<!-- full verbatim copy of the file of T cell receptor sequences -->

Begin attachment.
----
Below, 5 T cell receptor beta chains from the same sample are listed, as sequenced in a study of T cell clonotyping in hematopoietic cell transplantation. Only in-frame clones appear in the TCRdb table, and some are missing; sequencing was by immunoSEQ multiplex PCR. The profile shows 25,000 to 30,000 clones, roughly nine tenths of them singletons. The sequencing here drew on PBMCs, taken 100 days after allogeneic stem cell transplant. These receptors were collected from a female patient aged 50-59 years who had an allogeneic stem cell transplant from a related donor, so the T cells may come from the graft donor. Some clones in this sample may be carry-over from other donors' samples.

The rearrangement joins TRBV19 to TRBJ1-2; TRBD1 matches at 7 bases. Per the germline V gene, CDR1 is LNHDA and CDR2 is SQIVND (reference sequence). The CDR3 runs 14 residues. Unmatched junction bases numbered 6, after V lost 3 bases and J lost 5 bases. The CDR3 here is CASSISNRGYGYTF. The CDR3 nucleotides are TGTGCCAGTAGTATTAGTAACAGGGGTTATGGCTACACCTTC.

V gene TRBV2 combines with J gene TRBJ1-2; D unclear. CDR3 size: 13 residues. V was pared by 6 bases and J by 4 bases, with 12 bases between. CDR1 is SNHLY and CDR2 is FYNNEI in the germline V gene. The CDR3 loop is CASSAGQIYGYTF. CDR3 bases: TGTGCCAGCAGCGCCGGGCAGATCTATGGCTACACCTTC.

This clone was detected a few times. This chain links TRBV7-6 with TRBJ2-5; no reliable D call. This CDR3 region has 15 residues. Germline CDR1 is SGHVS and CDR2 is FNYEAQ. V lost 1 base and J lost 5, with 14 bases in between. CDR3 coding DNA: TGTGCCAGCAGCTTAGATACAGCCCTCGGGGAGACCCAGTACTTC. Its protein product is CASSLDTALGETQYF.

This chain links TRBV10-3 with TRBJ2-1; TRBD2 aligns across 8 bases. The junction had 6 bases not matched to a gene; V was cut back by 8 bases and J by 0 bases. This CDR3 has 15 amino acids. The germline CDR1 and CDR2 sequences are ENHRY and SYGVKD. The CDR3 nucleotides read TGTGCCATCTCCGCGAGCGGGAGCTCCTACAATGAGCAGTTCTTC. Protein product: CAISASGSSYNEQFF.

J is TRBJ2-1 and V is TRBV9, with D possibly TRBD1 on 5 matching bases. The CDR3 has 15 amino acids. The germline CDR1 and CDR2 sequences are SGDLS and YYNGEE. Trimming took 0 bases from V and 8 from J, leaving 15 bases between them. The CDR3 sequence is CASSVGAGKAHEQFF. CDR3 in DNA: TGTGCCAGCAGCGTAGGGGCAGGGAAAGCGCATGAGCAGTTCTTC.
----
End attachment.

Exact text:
Below, 5 T cell receptor beta chains from the same sample are listed, as sequenced in a study of T cell clonotyping in hematopoietic cell transplantation. Only in-frame clones appear in the TCRdb table, and some are missing; sequencing was by immunoSEQ multiplex PCR. The profile shows 25,000 to 30,000 clones, roughly nine tenths of them singletons. The sequencing here drew on PBMCs, taken 100 days after allogeneic stem cell transplant. These receptors were collected from a female patient aged 50-59 years who had an allogeneic stem cell transplant from a related donor, so the T cells may come from the graft donor. Some clones in this sample may be carry-over from other donors' samples.

The rearrangement joins TRBV19 to TRBJ1-2; TRBD1 matches at 7 bases. Per the germline V gene, CDR1 is LNHDA and CDR2 is SQIVND (reference sequence). The CDR3 runs 14 residues. Unmatched junction bases numbered 6, after V lost 3 bases and J lost 5 bases. The CDR3 here is CASSISNRGYGYTF. The CDR3 nucleotides are TGTGCCAGTAGTATTAGTAACAGGGGTTATGGCTACACCTTC.

V gene TRBV2 combines with J gene TRBJ1-2; D unclear. CDR3 size: 13 residues. V was pared by 6 bases and J by 4 bases, with 12 bases between. CDR1 is SNHLY and CDR2 is FYNNEI in the germline V gene. The CDR3 loop is CASSAGQIYGYTF. CDR3 bases: TGTGCCAGCAGCGCCGGGCAGATCTATGGCTACACCTTC.

This clone was detected a few times. This chain links TRBV7-6 with TRBJ2-5; no reliable D call. This CDR3 region has 15 residues. Germline CDR1 is SGHVS and CDR2 is FNYEAQ. V lost 1 base and J lost 5, with 14 bases in between. CDR3 coding DNA: TGTGCCAGCAGCTTAGATACAGCCCTCGGGGAGACCCAGTACTTC. Its protein product is CASSLDTALGETQYF.

This chain links TRBV10-3 with TRBJ2-1; TRBD2 aligns across 8 bases. The junction had 6 bases not matched to a gene; V was cut back by 8 bases and J by 0 bases. This CDR3 has 15 amino acids. The germline CDR1 and CDR2 sequences are ENHRY and SYGVKD. The CDR3 nucleotides read TGTGCCATCTCCGCGAGCGGGAGCTCCTACAATGAGCAGTTCTTC. Protein product: CAISASGSSYNEQFF.

J is TRBJ2-1 and V is TRBV9, with D possibly TRBD1 on 5 matching bases. The CDR3 has 15 amino acids. The germline CDR1 and CDR2 sequences are SGDLS and YYNGEE. Trimming took 0 bases from V and 8 from J, leaving 15 bases between them. The CDR3 sequence is CASSVGAGKAHEQFF. CDR3 in DNA: TGTGCCAGCAGCGTAGGGGCAGGGAAAGCGCATGAGCAGTTCTTC.